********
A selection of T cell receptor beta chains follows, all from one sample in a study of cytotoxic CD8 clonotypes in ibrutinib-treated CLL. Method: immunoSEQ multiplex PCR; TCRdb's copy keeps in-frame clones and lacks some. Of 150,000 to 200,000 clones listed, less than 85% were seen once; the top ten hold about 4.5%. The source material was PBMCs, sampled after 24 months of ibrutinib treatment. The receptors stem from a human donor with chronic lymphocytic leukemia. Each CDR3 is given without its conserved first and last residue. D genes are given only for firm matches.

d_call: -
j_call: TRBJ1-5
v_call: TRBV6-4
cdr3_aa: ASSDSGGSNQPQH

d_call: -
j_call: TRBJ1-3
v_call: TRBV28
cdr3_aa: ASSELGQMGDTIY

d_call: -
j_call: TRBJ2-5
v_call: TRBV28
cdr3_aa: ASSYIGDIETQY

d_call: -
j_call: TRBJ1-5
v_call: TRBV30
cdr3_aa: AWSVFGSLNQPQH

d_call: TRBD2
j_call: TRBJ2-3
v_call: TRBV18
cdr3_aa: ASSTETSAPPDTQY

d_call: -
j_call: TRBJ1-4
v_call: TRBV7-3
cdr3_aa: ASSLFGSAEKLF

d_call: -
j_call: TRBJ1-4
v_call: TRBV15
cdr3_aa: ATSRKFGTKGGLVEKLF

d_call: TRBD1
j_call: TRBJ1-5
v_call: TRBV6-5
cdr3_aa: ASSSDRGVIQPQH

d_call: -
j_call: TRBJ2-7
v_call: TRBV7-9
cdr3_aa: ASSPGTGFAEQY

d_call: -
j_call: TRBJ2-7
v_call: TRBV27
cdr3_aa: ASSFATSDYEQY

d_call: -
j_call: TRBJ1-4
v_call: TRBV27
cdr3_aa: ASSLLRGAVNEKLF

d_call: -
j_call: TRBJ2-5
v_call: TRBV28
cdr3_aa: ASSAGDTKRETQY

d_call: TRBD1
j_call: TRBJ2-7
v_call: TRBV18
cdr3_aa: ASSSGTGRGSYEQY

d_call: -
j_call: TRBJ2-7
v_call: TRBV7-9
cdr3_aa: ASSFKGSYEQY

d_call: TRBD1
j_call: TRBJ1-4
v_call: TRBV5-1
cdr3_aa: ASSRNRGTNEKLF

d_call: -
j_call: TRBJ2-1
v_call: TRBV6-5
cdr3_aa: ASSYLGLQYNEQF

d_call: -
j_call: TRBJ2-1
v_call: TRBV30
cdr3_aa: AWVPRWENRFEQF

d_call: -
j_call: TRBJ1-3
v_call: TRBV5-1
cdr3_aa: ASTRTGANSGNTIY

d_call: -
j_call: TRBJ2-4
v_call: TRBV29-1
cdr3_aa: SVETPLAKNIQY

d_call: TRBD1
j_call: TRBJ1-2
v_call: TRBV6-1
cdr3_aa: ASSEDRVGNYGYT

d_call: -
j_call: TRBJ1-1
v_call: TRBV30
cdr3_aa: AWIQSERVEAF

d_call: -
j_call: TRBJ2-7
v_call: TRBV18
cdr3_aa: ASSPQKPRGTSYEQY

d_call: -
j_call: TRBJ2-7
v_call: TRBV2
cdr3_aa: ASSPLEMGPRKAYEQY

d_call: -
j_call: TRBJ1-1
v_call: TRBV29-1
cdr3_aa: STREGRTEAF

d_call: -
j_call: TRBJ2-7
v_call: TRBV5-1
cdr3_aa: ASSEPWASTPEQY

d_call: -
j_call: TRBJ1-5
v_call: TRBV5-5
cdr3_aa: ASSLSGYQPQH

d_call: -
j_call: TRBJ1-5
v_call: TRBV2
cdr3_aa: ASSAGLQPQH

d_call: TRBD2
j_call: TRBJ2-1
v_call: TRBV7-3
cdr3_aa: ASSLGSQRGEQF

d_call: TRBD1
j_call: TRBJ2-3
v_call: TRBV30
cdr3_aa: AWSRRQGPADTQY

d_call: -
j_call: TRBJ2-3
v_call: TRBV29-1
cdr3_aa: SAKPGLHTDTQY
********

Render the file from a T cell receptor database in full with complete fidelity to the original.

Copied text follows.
A selection of T cell receptor beta chains follows, all from one sample in a study of cytotoxic CD8 clonotypes in ibrutinib-treated CLL. Method: immunoSEQ multiplex PCR; TCRdb's copy keeps in-frame clones and lacks some. Of 150,000 to 200,000 clones listed, less than 85% were seen once; the top ten hold about 4.5%. The source material was PBMCs, sampled after 24 months of ibrutinib treatment. The receptors stem from a human donor with chronic lymphocytic leukemia. Each CDR3 is given without its conserved first and last residue. D genes are given only for firm matches.

d_call: -
j_call: TRBJ1-5
v_call: TRBV6-4
cdr3_aa: ASSDSGGSNQPQH

d_call: -
j_call: TRBJ1-3
v_call: TRBV28
cdr3_aa: ASSELGQMGDTIY

d_call: -
j_call: TRBJ2-5
v_call: TRBV28
cdr3_aa: ASSYIGDIETQY

d_call: -
j_call: TRBJ1-5
v_call: TRBV30
cdr3_aa: AWSVFGSLNQPQH

d_call: TRBD2
j_call: TRBJ2-3
v_call: TRBV18
cdr3_aa: ASSTETSAPPDTQY

d_call: -
j_call: TRBJ1-4
v_call: TRBV7-3
cdr3_aa: ASSLFGSAEKLF

d_call: -
j_call: TRBJ1-4
v_call: TRBV15
cdr3_aa: ATSRKFGTKGGLVEKLF

d_call: TRBD1
j_call: TRBJ1-5
v_call: TRBV6-5
cdr3_aa: ASSSDRGVIQPQH

d_call: -
j_call: TRBJ2-7
v_call: TRBV7-9
cdr3_aa: ASSPGTGFAEQY

d_call: -
j_call: TRBJ2-7
v_call: TRBV27
cdr3_aa: ASSFATSDYEQY

d_call: -
j_call: TRBJ1-4
v_call: TRBV27
cdr3_aa: ASSLLRGAVNEKLF

d_call: -
j_call: TRBJ2-5
v_call: TRBV28
cdr3_aa: ASSAGDTKRETQY

d_call: TRBD1
j_call: TRBJ2-7
v_call: TRBV18
cdr3_aa: ASSSGTGRGSYEQY

d_call: -
j_call: TRBJ2-7
v_call: TRBV7-9
cdr3_aa: ASSFKGSYEQY

d_call: TRBD1
j_call: TRBJ1-4
v_call: TRBV5-1
cdr3_aa: ASSRNRGTNEKLF

d_call: -
j_call: TRBJ2-1
v_call: TRBV6-5
cdr3_aa: ASSYLGLQYNEQF

d_call: -
j_call: TRBJ2-1
v_call: TRBV30
cdr3_aa: AWVPRWENRFEQF

d_call: -
j_call: TRBJ1-3
v_call: TRBV5-1
cdr3_aa: ASTRTGANSGNTIY

d_call: -
j_call: TRBJ2-4
v_call: TRBV29-1
cdr3_aa: SVETPLAKNIQY

d_call: TRBD1
j_call: TRBJ1-2
v_call: TRBV6-1
cdr3_aa: ASSEDRVGNYGYT

d_call: -
j_call: TRBJ1-1
v_call: TRBV30
cdr3_aa: AWIQSERVEAF

d_call: -
j_call: TRBJ2-7
v_call: TRBV18
cdr3_aa: ASSPQKPRGTSYEQY

d_call: -
j_call: TRBJ2-7
v_call: TRBV2
cdr3_aa: ASSPLEMGPRKAYEQY

d_call: -
j_call: TRBJ1-1
v_call: TRBV29-1
cdr3_aa: STREGRTEAF

d_call: -
j_call: TRBJ2-7
v_call: TRBV5-1
cdr3_aa: ASSEPWASTPEQY

d_call: -
j_call: TRBJ1-5
v_call: TRBV5-5
cdr3_aa: ASSLSGYQPQH

d_call: -
j_call: TRBJ1-5
v_call: TRBV2
cdr3_aa: ASSAGLQPQH

d_call: TRBD2
j_call: TRBJ2-1
v_call: TRBV7-3
cdr3_aa: ASSLGSQRGEQF

d_call: TRBD1
j_call: TRBJ2-3
v_call: TRBV30
cdr3_aa: AWSRRQGPADTQY

d_call: -
j_call: TRBJ2-3
v_call: TRBV29-1
cdr3_aa: SAKPGLHTDTQY